Then it was time to assemble!
The bottom tier is inspired by the Pink Lining 'Tulips and Forget-me-nots' print (forget-me-nots are my all time favourite flower so HAD to include them).

The middle layer is inspired by the Pink Lining 'Sunflower' print.

And the top layer is the Pink Lining butterflies print which I love so much on my Henrietta tote bag (you can read more about how much I adore this bag here).
The moment of truth arrived when it was time to cut into the cake - thankfully all those layers could still be seen.

So that's it for this year. I've been so encouraged and inspired by both watching GBBO and seeing everyone's bakes on the #GBBOBloggers2015 linky.

Joining in for one last time with Mummy Mishaps #GBBOBloggers2015 linky, this week hosted at The Boy who cooked.

Mummy Mishaps

Just so that I have them all in one place for referring back to them myself, here are the GBBO bakes I have done this year:

Week 6 Pastry Week - Blackberry Bakewell Tart
Week 8 Patisserie Week - Choux Pastry Raspberry Profiteroles


'Keep your face to the sunshine and you cannot see the shadows. It's what the sunflowers do.'*

Autumn. I love this time of year. For me nature in the autumn months is more full of life than any other time of year. Springtime demands lots of gentle nurturing to get little seedlings to successfully grow. The brightness of everything else in summer overshadows the brightness of nature. Winter is barren. But autumn is different. Autumn displays colour and change and fruitfulness in abundance.

The trees turn a myriad of colours unseen at other times of the year. The hedgerows sparkle with ruby red autumn berries. And my own garden displays the fruits of my labour with green tomatoes desperately soaking up every last ray of sunshine to ripen up before winter sets in. Green beans keep coming day by day appearing as if out of nowhere. Courgettes are pushing on to grow a few more centimetres before being picked. And the bright yellow heads of sunflowers proudly shine their faces towards the sun knowing it won't be long before they will be sadly drooping their heads allowing their seeds to fall like tears to the ground ready for next year.

And it was these autumn treasures from my garden that gave me the inspiration for my Denby Cake off afternoon tea.

Afternoon tea is a way of taking some precious time out of an otherwise busy day to relax with a cup of tea and by doing so tell yourself that you matter. That it is important to make time for yourself. It can also be a time to socialise with friends or loved ones and share the experience of tea and cake together. After all, as Julia Child once said 'A party without cake is just a meeting.'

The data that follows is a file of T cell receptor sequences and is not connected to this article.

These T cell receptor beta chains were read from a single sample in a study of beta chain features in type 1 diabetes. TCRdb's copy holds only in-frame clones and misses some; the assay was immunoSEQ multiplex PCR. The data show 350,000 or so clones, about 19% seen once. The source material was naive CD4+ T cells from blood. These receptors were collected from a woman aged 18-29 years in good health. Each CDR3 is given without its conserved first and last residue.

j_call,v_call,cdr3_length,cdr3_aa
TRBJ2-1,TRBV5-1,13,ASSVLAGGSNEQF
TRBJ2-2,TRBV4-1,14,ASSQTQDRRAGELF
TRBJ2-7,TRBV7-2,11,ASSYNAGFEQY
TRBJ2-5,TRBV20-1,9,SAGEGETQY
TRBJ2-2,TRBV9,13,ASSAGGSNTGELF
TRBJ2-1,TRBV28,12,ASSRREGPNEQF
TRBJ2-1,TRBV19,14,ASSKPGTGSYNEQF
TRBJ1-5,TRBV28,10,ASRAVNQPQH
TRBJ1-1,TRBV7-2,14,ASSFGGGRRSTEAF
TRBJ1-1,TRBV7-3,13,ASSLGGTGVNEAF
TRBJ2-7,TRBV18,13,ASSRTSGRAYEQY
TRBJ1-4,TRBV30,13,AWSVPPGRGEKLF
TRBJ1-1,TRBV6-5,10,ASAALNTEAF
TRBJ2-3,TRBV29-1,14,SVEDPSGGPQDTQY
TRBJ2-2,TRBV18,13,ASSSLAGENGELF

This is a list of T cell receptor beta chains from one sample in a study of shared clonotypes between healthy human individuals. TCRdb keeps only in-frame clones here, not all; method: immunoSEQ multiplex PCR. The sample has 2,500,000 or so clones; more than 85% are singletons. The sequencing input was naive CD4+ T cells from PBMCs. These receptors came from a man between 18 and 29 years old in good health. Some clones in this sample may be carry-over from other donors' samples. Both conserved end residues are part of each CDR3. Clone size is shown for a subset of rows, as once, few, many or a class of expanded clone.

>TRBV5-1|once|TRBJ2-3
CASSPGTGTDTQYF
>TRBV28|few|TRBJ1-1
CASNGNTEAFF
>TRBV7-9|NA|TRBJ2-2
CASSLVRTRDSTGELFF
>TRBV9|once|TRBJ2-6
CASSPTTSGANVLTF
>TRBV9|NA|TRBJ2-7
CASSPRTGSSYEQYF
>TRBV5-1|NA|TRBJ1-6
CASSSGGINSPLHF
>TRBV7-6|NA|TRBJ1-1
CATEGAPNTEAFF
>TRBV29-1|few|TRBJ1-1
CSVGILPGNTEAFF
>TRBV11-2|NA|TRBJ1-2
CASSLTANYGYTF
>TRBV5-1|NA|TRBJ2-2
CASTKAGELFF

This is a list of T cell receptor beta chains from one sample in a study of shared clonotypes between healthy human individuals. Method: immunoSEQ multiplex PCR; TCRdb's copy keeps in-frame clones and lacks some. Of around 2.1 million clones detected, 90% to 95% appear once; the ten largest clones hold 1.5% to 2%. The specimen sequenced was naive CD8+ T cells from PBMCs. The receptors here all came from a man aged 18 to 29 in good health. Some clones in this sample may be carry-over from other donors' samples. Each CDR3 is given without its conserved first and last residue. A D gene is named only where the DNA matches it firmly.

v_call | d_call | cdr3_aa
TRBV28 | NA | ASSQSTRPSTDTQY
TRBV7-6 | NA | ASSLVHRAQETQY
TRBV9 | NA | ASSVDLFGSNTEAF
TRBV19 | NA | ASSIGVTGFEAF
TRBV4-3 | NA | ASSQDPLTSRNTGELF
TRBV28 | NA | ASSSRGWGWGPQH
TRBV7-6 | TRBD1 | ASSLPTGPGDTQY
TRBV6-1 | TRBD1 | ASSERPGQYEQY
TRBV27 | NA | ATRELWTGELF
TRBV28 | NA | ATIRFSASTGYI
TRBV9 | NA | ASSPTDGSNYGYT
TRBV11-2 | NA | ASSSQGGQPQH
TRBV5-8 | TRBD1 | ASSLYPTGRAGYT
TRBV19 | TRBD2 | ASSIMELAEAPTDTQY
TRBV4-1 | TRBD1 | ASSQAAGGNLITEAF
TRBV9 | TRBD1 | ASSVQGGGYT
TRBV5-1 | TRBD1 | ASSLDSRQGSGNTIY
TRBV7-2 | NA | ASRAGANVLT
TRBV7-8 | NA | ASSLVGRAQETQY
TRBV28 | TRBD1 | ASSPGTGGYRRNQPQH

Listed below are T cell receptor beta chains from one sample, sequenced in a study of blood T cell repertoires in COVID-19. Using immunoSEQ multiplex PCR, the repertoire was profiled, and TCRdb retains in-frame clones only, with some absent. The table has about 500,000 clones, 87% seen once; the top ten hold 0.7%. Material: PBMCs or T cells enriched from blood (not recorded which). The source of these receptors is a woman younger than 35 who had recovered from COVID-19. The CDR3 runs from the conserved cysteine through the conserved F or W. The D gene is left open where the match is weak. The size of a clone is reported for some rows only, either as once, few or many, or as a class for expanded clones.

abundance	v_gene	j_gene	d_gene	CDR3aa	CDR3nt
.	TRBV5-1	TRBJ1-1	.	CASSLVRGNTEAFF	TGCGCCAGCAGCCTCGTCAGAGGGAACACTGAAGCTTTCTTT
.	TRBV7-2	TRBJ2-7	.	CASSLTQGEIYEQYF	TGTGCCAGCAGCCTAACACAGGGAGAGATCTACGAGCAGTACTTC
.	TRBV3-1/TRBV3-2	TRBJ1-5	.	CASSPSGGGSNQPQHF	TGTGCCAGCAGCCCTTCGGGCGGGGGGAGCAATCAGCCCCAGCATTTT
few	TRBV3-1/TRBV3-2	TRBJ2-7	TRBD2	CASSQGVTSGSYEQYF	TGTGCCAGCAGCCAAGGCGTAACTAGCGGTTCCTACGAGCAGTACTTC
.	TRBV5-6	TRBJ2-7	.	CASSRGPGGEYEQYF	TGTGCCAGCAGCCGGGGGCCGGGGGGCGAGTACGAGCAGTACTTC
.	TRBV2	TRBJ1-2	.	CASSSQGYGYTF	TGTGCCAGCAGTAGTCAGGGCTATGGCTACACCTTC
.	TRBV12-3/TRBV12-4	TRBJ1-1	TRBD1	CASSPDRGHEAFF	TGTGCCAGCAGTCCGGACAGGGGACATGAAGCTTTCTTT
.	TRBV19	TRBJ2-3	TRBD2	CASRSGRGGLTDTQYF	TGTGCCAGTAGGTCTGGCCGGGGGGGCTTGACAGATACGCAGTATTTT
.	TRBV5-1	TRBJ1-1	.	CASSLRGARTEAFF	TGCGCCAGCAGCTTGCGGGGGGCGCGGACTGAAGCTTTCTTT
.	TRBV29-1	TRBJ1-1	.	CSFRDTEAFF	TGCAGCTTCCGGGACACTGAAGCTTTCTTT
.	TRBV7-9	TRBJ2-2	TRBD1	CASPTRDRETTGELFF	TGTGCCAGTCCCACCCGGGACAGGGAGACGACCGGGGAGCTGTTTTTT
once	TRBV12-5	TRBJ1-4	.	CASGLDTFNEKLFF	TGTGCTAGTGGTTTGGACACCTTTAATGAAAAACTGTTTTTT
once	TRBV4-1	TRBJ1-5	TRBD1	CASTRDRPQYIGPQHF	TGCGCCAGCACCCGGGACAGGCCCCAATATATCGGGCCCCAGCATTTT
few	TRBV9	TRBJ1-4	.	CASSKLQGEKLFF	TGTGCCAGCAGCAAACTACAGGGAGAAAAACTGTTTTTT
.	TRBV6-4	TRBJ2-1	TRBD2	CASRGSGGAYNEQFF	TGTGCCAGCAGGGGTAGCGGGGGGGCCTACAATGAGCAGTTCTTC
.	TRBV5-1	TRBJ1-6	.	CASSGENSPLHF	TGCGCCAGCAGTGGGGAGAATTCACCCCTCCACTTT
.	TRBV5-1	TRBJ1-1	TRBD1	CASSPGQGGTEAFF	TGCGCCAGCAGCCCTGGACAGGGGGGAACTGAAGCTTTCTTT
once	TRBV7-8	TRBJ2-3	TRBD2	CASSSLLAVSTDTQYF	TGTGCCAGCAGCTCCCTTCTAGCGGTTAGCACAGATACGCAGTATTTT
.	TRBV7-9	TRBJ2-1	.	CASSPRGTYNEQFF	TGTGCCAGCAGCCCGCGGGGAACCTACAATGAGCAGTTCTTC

I love the variety of a 'proper' afternoon tea - the selection of sandwiches, the variety of dainty cakes on a cake stand to choose from.

But the practicalities of re-creating all those different types of cake at home on a regular basis would turn afternoon tea from a pleasure to a chore. So I wanted to create the feeling of variety without the time consuming burden of making many different types of cakes or entrements.

So what I did was make a larger cake to slice along with mini ones on a tiered cake stand to enjoy.

The little edible 'accessories' of strawberry ladybirds and marzipan bees add to the variety with minimal effort.

As do having a couple of sandwich options available cut into fingers and hearts (without crusts of course!) Here we have cheese and cucumber fingers and ham hearts.

The big autumn inspiration for my afternoon tea came from this year's bounty of courgettes and sunflowers growing in my garden. What better way than to reduce a little of the cake-guilt associated with eating cake in the afternoon than to enjoy the goodness of courgette and sunflower seeds inside your cake.

I have made these dairy-free so that they can be enjoyed with friends who are dairy intolerant but simply substitute butter in place of the dairy-free spread if you wish to.

Sunflower Seed & Courgette Cake (Dairy-Free)
5 eggs
320g self-raising flour
300g caster sugar
300g dairy-free spread (I used 'Pure' sunflower spread)
400g courgette (so 1 large courgette or 2-3 small ones)
60g sunflower seeds
juice of a lemon
1tsp rice flour

for the buttercream:
200g Pure dairy-free sunflower spread
650g icing sugar
half tsp vanilla paste
a few drops of yellow food colouring

for the centre of the sunflowers:
dark chocolate chips (use dairy-free if you need it to be dairy-free)
chocolate vermicelli (again check it is dairy-free - some brands are and some aren't)